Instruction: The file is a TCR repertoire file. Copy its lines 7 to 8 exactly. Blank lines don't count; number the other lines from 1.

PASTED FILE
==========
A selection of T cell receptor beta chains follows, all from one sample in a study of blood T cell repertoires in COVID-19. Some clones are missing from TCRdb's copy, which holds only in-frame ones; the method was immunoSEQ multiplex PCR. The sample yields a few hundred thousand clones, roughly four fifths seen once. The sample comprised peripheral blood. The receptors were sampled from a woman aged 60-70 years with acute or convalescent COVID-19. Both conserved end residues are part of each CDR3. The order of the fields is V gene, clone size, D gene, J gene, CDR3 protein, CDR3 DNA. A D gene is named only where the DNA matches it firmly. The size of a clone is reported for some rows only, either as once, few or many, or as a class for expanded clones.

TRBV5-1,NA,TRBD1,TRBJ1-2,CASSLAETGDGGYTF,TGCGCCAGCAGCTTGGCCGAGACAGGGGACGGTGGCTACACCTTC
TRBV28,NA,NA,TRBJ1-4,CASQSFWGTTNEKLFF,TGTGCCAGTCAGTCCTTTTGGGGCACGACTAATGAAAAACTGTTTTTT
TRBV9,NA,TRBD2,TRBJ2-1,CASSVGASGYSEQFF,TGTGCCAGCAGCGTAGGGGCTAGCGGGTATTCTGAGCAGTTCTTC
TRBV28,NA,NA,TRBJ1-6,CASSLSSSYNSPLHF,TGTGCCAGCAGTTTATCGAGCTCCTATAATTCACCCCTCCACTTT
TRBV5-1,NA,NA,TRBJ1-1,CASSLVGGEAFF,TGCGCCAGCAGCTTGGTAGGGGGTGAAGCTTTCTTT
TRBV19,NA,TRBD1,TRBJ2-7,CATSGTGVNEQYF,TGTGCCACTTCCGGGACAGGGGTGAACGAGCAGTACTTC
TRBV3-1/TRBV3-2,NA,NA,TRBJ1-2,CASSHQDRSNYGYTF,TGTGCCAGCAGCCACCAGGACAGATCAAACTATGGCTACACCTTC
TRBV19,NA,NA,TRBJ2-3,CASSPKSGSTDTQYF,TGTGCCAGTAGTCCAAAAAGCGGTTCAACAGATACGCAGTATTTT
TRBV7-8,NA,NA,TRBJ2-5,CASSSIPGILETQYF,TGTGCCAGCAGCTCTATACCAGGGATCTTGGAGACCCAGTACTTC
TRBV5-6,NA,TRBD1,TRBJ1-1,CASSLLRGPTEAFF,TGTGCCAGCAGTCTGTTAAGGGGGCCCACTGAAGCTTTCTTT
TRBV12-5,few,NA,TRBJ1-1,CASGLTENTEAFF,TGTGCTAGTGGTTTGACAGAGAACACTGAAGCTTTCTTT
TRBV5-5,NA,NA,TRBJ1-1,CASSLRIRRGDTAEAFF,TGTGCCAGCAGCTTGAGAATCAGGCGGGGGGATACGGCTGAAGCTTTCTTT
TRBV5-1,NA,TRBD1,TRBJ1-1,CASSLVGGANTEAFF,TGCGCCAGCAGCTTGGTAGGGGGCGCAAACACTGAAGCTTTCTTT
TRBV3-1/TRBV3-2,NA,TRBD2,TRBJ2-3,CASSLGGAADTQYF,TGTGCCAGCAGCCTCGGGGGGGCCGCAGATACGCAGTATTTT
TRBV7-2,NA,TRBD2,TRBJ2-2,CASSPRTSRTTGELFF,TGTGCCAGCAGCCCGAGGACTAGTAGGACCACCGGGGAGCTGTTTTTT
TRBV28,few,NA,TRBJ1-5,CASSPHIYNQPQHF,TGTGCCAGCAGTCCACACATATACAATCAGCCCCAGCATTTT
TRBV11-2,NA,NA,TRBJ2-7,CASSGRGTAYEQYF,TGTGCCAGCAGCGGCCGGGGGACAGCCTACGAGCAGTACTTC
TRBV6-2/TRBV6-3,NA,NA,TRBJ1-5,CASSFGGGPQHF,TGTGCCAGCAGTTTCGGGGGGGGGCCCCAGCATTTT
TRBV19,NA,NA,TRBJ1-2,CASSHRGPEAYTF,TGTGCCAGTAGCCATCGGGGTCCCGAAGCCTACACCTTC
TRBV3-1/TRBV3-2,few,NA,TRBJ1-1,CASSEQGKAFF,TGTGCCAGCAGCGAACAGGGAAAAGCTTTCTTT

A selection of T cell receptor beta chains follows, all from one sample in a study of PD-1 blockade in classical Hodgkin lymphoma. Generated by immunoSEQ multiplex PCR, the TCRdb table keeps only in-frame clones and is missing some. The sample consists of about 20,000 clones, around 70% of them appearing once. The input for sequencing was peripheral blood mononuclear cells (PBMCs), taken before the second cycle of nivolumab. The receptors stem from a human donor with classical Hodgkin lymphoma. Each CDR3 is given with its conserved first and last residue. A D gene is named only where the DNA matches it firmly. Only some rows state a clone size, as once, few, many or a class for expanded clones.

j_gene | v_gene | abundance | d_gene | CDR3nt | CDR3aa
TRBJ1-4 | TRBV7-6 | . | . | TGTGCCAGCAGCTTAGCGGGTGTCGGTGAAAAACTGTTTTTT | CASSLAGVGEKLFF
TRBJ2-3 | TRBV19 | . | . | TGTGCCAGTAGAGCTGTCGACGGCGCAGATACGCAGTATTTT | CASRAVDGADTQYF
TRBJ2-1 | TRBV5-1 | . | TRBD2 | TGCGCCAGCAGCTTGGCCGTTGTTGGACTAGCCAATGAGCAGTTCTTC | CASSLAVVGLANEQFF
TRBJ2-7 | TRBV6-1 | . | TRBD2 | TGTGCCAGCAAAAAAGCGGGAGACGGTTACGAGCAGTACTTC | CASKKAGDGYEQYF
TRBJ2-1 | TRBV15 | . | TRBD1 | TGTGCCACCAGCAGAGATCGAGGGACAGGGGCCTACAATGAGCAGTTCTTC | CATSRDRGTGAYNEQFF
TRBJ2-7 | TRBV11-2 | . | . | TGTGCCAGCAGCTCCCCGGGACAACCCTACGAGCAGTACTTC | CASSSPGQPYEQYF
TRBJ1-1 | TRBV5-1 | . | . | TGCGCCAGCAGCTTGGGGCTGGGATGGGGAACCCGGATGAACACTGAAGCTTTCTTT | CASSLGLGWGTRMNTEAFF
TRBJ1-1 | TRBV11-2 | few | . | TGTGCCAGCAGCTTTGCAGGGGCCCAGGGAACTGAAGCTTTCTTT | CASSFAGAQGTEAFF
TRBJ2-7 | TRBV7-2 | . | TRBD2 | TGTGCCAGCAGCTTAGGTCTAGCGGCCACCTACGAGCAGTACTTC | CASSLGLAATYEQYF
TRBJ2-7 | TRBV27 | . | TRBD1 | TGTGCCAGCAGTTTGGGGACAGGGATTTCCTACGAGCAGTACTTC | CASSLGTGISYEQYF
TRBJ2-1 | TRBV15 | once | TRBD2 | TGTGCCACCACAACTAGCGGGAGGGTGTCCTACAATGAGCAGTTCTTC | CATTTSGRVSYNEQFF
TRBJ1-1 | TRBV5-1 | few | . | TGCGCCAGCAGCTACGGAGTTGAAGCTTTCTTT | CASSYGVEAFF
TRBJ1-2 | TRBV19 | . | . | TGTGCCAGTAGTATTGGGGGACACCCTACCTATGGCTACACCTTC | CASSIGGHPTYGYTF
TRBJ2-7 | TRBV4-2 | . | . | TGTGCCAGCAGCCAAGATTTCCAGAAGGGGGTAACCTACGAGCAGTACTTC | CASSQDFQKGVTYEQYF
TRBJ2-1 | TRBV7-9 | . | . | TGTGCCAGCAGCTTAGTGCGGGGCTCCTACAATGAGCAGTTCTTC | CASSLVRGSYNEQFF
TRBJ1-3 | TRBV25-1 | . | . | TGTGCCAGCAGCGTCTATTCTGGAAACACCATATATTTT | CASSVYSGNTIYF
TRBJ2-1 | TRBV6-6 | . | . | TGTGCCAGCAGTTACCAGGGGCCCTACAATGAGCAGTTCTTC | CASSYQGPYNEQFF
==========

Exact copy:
TRBV19,NA,TRBD1,TRBJ2-7,CATSGTGVNEQYF,TGTGCCACTTCCGGGACAGGGGTGAACGAGCAGTACTTC
TRBV3-1/TRBV3-2,NA,NA,TRBJ1-2,CASSHQDRSNYGYTF,TGTGCCAGCAGCCACCAGGACAGATCAAACTATGGCTACACCTTC